Fifty years ago, a musical charge led by the Beatles opened the floodgates to many of their British mates. The barrage of English talent in America was coined the British Invasion, and new artists arrived from across the Pond in waves throughout the decade and, really, ever since.
Few artists, however, can claim to have been hot on the heels of the Fab Four in 1964. The Searchers were a fellow Liverpool group that also paid its dues in Hamburg, Germany, as well as at local Beatles haunts like the Cavern. America’s hunger for the Merseybeat sound drove the band’s smash track “Needles and Pins” up the charts in March 1964, making them the second English group to have a major hit after the Beatles.
The voice behind “Needles and Pins” and many of the other Searchers’ hits like the Jackie DeShannon-penned “When You Walk In the Room,” “Sweets for My Sweet,” “Sugar and Spice” and “Love Potion No. 9” was Mike Pender, the band’s lead guitarist. This fall, he’ll be appearing as part of the 50th anniversary British Invasion tour along with Chad & Jeremy, Billy J. Kramer, Gerry and the Pacemakers and Denny Laine. (REBEAT will bring you more interviews with these great artists in the coming weeks!)
Also, Pender will make his first-ever appearance at a Fest for Beatles Fans when he headlines in Chicago next week, and is anticipating the release of his autobiography around the holidays.
We spoke from his home in Cheshire, “middle England,” where Pender talked about his childhood ambitions, an upcoming career first at the Fest, and how coming to America in 1964 expanded his palette.
REBEAT: So, you don’t live in London?
I don’t like London. I went off London years ago in the ’60s. We used to have a flat down there in the really of busy part near Marble Arch. You had to be down there in then because that’s where everything was happening, of course. But at the end of the ’60s, I moved back up here into the northwest. It’s nice; we’re in the countryside, we have lots of lush hills around us, and horses and sheep and lots of farms. I’m a country boy, really, as they say in America (laughs).
I wanted to ask a bit about being from Liverpool, originally.
I’m only an hour away from Liverpool and obviously, that was my hometown years ago. I don’t go there too much now, only if there’s a gig at the theatre there, or if I’m doing a tour and it comes to the Philharmonic or the Empire. Otherwise, I don’t go there too often. As you know it, has a lot of history.
What was it like to grow up there after the war and —
In the ‘60s?
Well, it was a great time actually because, before any of us made the big time, and I’m including the Beatles and everybody now, we just did it for kicks, beer money, laughs and to be popular with the girls, and it was fun. That’s all we did it for. You had places like the Cavern, obviously, the Iron Door, the Pink Parrot, the Blue Angel and lots of other gigs around Liverpool.
There used to be a guy called Bob Wooler. He was a great guy and he used to help everybody. If you were doing something that didn’t sort of appeal, he would say, “Mike, that’s not a very good song and you should change it.” He’d more-or-less tell you what to do and how to do things right.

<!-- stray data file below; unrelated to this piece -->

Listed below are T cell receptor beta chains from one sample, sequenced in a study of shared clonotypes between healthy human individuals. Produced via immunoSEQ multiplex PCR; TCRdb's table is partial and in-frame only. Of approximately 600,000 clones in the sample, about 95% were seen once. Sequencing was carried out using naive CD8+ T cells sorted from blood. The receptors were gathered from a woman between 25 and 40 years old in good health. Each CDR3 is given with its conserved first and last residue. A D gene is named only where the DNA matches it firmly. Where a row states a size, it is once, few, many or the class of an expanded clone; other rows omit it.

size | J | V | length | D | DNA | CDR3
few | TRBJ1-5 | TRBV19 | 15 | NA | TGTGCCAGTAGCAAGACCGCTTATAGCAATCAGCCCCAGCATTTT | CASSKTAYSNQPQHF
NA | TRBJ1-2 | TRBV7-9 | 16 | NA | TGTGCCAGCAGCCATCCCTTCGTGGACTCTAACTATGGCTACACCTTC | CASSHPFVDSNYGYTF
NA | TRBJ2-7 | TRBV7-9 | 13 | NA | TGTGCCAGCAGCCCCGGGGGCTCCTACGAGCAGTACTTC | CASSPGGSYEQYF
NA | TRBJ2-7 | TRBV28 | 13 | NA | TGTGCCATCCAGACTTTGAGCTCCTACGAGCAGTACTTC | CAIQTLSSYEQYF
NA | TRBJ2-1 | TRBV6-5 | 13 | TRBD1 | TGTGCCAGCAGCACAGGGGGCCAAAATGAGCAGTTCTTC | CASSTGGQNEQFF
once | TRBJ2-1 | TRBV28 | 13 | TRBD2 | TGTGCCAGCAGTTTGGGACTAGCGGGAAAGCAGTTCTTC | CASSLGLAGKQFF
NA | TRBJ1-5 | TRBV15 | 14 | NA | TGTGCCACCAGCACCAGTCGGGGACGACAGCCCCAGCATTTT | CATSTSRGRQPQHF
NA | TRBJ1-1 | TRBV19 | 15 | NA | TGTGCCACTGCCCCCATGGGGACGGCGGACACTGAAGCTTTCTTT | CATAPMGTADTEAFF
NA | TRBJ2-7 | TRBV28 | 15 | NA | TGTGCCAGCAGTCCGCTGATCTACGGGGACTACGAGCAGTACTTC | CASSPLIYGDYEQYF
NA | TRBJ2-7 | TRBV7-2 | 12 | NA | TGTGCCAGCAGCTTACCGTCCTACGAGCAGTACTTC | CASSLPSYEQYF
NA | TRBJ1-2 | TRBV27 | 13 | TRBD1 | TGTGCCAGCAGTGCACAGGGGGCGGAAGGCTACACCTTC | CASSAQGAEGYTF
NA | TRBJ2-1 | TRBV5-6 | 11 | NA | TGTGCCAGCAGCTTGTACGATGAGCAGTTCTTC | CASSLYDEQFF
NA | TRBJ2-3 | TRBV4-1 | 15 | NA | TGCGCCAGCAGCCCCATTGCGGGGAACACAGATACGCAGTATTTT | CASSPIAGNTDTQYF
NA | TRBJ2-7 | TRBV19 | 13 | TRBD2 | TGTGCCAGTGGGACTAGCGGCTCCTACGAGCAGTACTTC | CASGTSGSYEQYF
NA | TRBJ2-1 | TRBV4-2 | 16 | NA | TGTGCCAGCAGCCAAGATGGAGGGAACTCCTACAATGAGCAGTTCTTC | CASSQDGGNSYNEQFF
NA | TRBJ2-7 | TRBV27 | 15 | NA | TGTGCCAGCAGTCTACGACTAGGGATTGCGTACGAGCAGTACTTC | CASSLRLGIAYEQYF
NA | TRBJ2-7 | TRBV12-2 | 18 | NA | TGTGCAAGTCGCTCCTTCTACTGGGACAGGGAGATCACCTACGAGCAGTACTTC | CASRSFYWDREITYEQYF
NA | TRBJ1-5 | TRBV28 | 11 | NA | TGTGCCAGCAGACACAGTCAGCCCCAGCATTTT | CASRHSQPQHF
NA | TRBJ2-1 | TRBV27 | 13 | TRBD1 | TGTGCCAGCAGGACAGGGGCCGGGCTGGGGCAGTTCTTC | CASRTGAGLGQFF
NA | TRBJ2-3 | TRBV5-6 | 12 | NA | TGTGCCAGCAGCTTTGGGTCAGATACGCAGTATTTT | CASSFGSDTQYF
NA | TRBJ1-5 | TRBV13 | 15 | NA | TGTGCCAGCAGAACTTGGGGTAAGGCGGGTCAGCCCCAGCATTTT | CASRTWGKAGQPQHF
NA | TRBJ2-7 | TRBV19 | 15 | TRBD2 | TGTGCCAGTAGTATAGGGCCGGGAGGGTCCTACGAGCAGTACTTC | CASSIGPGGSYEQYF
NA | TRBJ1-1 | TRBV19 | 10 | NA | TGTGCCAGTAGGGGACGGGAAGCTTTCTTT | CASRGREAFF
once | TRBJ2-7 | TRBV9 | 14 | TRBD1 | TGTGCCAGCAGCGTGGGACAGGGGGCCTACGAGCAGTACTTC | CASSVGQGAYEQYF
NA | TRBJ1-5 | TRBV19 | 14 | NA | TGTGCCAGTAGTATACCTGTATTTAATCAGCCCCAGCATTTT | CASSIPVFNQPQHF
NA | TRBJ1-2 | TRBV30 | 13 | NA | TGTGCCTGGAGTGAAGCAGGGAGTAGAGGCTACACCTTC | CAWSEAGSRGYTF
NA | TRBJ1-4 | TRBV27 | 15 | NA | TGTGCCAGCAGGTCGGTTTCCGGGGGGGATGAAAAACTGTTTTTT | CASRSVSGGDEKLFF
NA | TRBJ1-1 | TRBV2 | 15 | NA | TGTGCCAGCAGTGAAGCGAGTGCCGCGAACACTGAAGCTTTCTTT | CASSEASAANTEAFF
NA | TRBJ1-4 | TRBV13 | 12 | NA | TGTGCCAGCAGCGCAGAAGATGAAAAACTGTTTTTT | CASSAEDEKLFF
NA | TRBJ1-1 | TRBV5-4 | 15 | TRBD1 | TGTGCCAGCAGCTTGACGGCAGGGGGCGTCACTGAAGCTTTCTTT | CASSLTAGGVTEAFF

I remember when we first started, the four of us, we got a lead singer because Bob Wooler said, “You guys are gonna sound a lot better if you get a vocalist.” So, we got a vocalist and we were called Johnny Sandon and the Searchers for awhile. Then Johnny left to join another group, but it was a blessing in disguise because we realized we had to do it ourselves. We all started singing and the rest is history, and it happened for us.
I read that the name “The Searchers” was inspired by the John Wayne movie.
Yeah! I remember I was 16 years old and a couple of the guys and myself went along to the cinema. I was cowboy mad in those days. When I was a child, I used to go to the local cinema every Saturday afternoon just to see cowboys and Indians. (laughs) You know when they say to a kid, “What do you want to be when you grow up?” I wanted to be a cowboy! I really was cowboy mad.
America churned out those cowboy movies like every week in the ‘50s and ‘60s. The two that stand out for me are John Wayne and The Searchers and the other one, which is a fantastic Western movie, Alan Ladd in Shane. America was famous for Western movies and Western music, really, because in the late ’50s and early ’60s, a lot of those groups in England started off with skiffle, but I started listening to Hank Williams and Faron Young and people like that. Those guys were great for me. And even today, my kind of music that I play is American music like the Eagles or Crosby, Stills and Nash. That’s the kind of people I like.
Was America represented by Western, cowboy culture to you growing up?
Definitely. I remember going to a cinema as a kid and seeing Gene Autry sitting on a horse playing a guitar. (laughs) I thought, how can he do that? How can he manage to play that thing? The first time I picked up a guitar, I was probably about 10 years old. There was one lying around in my grandmother’s house. Somebody used to come to the local pub on Saturday night, and he played it, and when he was finished with it, he left it in my grandmother’s house. As a kid, I used to go see my grandmother on Sundays, and I remember picking it up and thinking, how on earth does anyone play something like this? And that was my first introduction. When I got to 15 or 16, I learned to play, and I’m still learning today!
When you got to America, was it different than you imagined?
Yes, of course, because you got to America and the Beatles had already been. There were hundreds of screaming girls, which was fantastic, and just seeing New York and riding in the yellow taxis. I remember the signs everywhere that I thought said “piz-za.” We’d never heard of pizza in England! In the early ‘60s, we never had pizza over here, it only came in later. I said to the guy, “What’s piz-za?” And he said, “Man, we’re gonna get you some, C’mon!” So we went to the restaurant and we had some pizza. It was brilliant! I eat a lot of pizza now over here, and of course when you finish a gig on the road, sometimes you don’t get a meal, but you can always get a pizza!
The other thing I remember about going to America in those early days is seeing, in every street, manhole covers and steam coming up out of them. I couldn’t work out what that was. And then they told me, “Yeah it’s to do with the underground heating system.” I thought that was amazing! Do you still have those over there? Because I was in America last year, up in Massachusetts, but I haven’t been to New York in quite awhile.